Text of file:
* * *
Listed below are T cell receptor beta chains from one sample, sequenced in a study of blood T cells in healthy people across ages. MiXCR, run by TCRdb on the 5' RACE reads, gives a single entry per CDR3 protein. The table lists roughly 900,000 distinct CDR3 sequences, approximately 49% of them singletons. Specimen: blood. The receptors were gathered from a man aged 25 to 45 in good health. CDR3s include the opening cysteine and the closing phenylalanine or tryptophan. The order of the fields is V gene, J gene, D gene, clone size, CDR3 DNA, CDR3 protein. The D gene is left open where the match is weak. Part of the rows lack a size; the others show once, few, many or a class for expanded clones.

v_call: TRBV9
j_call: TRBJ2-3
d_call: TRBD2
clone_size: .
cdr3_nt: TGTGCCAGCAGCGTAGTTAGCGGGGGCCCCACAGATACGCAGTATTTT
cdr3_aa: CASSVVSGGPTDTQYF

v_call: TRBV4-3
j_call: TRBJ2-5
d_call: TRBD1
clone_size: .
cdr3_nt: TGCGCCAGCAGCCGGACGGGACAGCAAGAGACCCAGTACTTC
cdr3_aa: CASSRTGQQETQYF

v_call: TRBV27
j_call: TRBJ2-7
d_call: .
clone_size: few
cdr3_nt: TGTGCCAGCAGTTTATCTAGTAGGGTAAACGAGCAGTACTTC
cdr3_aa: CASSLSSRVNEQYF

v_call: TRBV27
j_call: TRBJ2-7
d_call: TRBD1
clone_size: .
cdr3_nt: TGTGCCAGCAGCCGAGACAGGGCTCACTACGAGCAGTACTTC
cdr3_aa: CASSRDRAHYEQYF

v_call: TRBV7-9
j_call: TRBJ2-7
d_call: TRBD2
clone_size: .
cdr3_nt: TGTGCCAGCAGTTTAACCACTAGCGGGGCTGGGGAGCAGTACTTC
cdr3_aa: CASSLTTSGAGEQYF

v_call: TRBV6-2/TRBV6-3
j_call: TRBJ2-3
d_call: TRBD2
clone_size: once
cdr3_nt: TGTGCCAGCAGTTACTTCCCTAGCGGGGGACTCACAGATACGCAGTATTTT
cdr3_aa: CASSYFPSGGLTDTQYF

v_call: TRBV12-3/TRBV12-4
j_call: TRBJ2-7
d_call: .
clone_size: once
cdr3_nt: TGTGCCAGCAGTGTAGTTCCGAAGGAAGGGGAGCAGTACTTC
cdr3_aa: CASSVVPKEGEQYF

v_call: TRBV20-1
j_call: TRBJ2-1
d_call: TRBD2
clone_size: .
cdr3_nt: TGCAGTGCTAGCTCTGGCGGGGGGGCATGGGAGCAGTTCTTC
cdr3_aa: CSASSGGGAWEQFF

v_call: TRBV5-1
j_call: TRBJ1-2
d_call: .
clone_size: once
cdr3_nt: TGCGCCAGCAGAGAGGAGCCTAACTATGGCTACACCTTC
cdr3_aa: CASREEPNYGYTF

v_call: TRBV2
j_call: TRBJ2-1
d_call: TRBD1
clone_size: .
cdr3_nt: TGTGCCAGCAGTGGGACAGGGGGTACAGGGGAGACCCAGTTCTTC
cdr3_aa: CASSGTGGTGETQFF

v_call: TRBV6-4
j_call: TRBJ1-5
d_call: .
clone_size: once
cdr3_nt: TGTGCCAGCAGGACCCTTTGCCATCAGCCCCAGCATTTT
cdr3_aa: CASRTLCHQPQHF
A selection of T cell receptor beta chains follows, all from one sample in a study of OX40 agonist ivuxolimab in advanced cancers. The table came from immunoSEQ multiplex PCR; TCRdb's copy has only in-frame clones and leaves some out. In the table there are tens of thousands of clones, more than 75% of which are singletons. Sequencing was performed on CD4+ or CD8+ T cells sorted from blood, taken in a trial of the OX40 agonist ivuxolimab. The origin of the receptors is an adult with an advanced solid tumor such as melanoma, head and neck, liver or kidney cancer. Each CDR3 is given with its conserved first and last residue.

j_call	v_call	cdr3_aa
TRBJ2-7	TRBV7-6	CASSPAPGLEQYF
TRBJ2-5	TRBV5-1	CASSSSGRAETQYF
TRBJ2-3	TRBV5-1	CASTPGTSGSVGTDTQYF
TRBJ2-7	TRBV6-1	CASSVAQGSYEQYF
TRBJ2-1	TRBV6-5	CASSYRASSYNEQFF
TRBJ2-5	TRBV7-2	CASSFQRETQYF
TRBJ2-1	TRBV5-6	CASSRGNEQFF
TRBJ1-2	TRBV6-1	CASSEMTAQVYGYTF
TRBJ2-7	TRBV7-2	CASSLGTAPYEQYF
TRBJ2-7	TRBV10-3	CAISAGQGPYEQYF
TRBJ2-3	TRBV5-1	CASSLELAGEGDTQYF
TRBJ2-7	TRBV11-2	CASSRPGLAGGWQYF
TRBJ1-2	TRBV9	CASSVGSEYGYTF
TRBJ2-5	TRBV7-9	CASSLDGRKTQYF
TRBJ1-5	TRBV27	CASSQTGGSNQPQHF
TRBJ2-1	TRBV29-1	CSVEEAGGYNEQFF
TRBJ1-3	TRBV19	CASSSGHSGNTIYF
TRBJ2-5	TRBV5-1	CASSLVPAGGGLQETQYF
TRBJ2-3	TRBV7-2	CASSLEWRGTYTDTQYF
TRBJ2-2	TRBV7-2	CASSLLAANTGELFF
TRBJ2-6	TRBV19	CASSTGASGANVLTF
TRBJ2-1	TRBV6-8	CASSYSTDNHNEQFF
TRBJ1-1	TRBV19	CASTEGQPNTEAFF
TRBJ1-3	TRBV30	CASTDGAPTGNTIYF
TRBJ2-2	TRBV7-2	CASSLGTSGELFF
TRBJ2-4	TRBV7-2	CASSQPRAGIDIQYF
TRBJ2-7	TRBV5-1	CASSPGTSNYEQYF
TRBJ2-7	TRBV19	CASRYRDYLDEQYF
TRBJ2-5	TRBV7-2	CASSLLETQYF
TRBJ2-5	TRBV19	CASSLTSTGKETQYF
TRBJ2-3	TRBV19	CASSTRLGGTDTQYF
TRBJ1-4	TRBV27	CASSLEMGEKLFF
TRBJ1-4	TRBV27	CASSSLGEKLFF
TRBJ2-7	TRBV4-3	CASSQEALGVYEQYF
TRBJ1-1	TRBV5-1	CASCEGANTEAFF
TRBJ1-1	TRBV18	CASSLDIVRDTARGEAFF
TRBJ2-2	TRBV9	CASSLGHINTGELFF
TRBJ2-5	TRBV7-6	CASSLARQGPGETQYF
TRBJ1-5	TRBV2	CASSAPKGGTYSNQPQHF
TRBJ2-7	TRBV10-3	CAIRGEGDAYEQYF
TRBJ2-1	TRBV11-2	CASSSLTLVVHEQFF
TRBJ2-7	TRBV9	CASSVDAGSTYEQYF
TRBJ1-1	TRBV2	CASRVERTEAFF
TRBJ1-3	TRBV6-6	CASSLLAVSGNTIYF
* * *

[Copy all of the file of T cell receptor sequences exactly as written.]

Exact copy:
Listed below are T cell receptor beta chains from one sample, sequenced in a study of blood T cells in healthy people across ages. MiXCR, run by TCRdb on the 5' RACE reads, gives a single entry per CDR3 protein. The table lists roughly 900,000 distinct CDR3 sequences, approximately 49% of them singletons. Specimen: blood. The receptors were gathered from a man aged 25 to 45 in good health. CDR3s include the opening cysteine and the closing phenylalanine or tryptophan. The order of the fields is V gene, J gene, D gene, clone size, CDR3 DNA, CDR3 protein. The D gene is left open where the match is weak. Part of the rows lack a size; the others show once, few, many or a class for expanded clones.

v_call: TRBV9
j_call: TRBJ2-3
d_call: TRBD2
clone_size: .
cdr3_nt: TGTGCCAGCAGCGTAGTTAGCGGGGGCCCCACAGATACGCAGTATTTT
cdr3_aa: CASSVVSGGPTDTQYF

v_call: TRBV4-3
j_call: TRBJ2-5
d_call: TRBD1
clone_size: .
cdr3_nt: TGCGCCAGCAGCCGGACGGGACAGCAAGAGACCCAGTACTTC
cdr3_aa: CASSRTGQQETQYF

v_call: TRBV27
j_call: TRBJ2-7
d_call: .
clone_size: few
cdr3_nt: TGTGCCAGCAGTTTATCTAGTAGGGTAAACGAGCAGTACTTC
cdr3_aa: CASSLSSRVNEQYF

v_call: TRBV27
j_call: TRBJ2-7
d_call: TRBD1
clone_size: .
cdr3_nt: TGTGCCAGCAGCCGAGACAGGGCTCACTACGAGCAGTACTTC
cdr3_aa: CASSRDRAHYEQYF

v_call: TRBV7-9
j_call: TRBJ2-7
d_call: TRBD2
clone_size: .
cdr3_nt: TGTGCCAGCAGTTTAACCACTAGCGGGGCTGGGGAGCAGTACTTC
cdr3_aa: CASSLTTSGAGEQYF

v_call: TRBV6-2/TRBV6-3
j_call: TRBJ2-3
d_call: TRBD2
clone_size: once
cdr3_nt: TGTGCCAGCAGTTACTTCCCTAGCGGGGGACTCACAGATACGCAGTATTTT
cdr3_aa: CASSYFPSGGLTDTQYF

v_call: TRBV12-3/TRBV12-4
j_call: TRBJ2-7
d_call: .
clone_size: once
cdr3_nt: TGTGCCAGCAGTGTAGTTCCGAAGGAAGGGGAGCAGTACTTC
cdr3_aa: CASSVVPKEGEQYF

v_call: TRBV20-1
j_call: TRBJ2-1
d_call: TRBD2
clone_size: .
cdr3_nt: TGCAGTGCTAGCTCTGGCGGGGGGGCATGGGAGCAGTTCTTC
cdr3_aa: CSASSGGGAWEQFF

v_call: TRBV5-1
j_call: TRBJ1-2
d_call: .
clone_size: once
cdr3_nt: TGCGCCAGCAGAGAGGAGCCTAACTATGGCTACACCTTC
cdr3_aa: CASREEPNYGYTF

v_call: TRBV2
j_call: TRBJ2-1
d_call: TRBD1
clone_size: .
cdr3_nt: TGTGCCAGCAGTGGGACAGGGGGTACAGGGGAGACCCAGTTCTTC
cdr3_aa: CASSGTGGTGETQFF

v_call: TRBV6-4
j_call: TRBJ1-5
d_call: .
clone_size: once
cdr3_nt: TGTGCCAGCAGGACCCTTTGCCATCAGCCCCAGCATTTT
cdr3_aa: CASRTLCHQPQHF
A selection of T cell receptor beta chains follows, all from one sample in a study of OX40 agonist ivuxolimab in advanced cancers. The table came from immunoSEQ multiplex PCR; TCRdb's copy has only in-frame clones and leaves some out. In the table there are tens of thousands of clones, more than 75% of which are singletons. Sequencing was performed on CD4+ or CD8+ T cells sorted from blood, taken in a trial of the OX40 agonist ivuxolimab. The origin of the receptors is an adult with an advanced solid tumor such as melanoma, head and neck, liver or kidney cancer. Each CDR3 is given with its conserved first and last residue.

j_call	v_call	cdr3_aa
TRBJ2-7	TRBV7-6	CASSPAPGLEQYF
TRBJ2-5	TRBV5-1	CASSSSGRAETQYF
TRBJ2-3	TRBV5-1	CASTPGTSGSVGTDTQYF
TRBJ2-7	TRBV6-1	CASSVAQGSYEQYF
TRBJ2-1	TRBV6-5	CASSYRASSYNEQFF
TRBJ2-5	TRBV7-2	CASSFQRETQYF
TRBJ2-1	TRBV5-6	CASSRGNEQFF
TRBJ1-2	TRBV6-1	CASSEMTAQVYGYTF
TRBJ2-7	TRBV7-2	CASSLGTAPYEQYF
TRBJ2-7	TRBV10-3	CAISAGQGPYEQYF
TRBJ2-3	TRBV5-1	CASSLELAGEGDTQYF
TRBJ2-7	TRBV11-2	CASSRPGLAGGWQYF
TRBJ1-2	TRBV9	CASSVGSEYGYTF
TRBJ2-5	TRBV7-9	CASSLDGRKTQYF
TRBJ1-5	TRBV27	CASSQTGGSNQPQHF
TRBJ2-1	TRBV29-1	CSVEEAGGYNEQFF
TRBJ1-3	TRBV19	CASSSGHSGNTIYF
TRBJ2-5	TRBV5-1	CASSLVPAGGGLQETQYF
TRBJ2-3	TRBV7-2	CASSLEWRGTYTDTQYF
TRBJ2-2	TRBV7-2	CASSLLAANTGELFF
TRBJ2-6	TRBV19	CASSTGASGANVLTF
TRBJ2-1	TRBV6-8	CASSYSTDNHNEQFF
TRBJ1-1	TRBV19	CASTEGQPNTEAFF
TRBJ1-3	TRBV30	CASTDGAPTGNTIYF
TRBJ2-2	TRBV7-2	CASSLGTSGELFF
TRBJ2-4	TRBV7-2	CASSQPRAGIDIQYF
TRBJ2-7	TRBV5-1	CASSPGTSNYEQYF
TRBJ2-7	TRBV19	CASRYRDYLDEQYF
TRBJ2-5	TRBV7-2	CASSLLETQYF
TRBJ2-5	TRBV19	CASSLTSTGKETQYF
TRBJ2-3	TRBV19	CASSTRLGGTDTQYF
TRBJ1-4	TRBV27	CASSLEMGEKLFF
TRBJ1-4	TRBV27	CASSSLGEKLFF
TRBJ2-7	TRBV4-3	CASSQEALGVYEQYF
TRBJ1-1	TRBV5-1	CASCEGANTEAFF
TRBJ1-1	TRBV18	CASSLDIVRDTARGEAFF
TRBJ2-2	TRBV9	CASSLGHINTGELFF
TRBJ2-5	TRBV7-6	CASSLARQGPGETQYF
TRBJ1-5	TRBV2	CASSAPKGGTYSNQPQHF
TRBJ2-7	TRBV10-3	CAIRGEGDAYEQYF
TRBJ2-1	TRBV11-2	CASSSLTLVVHEQFF
TRBJ2-7	TRBV9	CASSVDAGSTYEQYF
TRBJ1-1	TRBV2	CASRVERTEAFF
TRBJ1-3	TRBV6-6	CASSLLAVSGNTIYF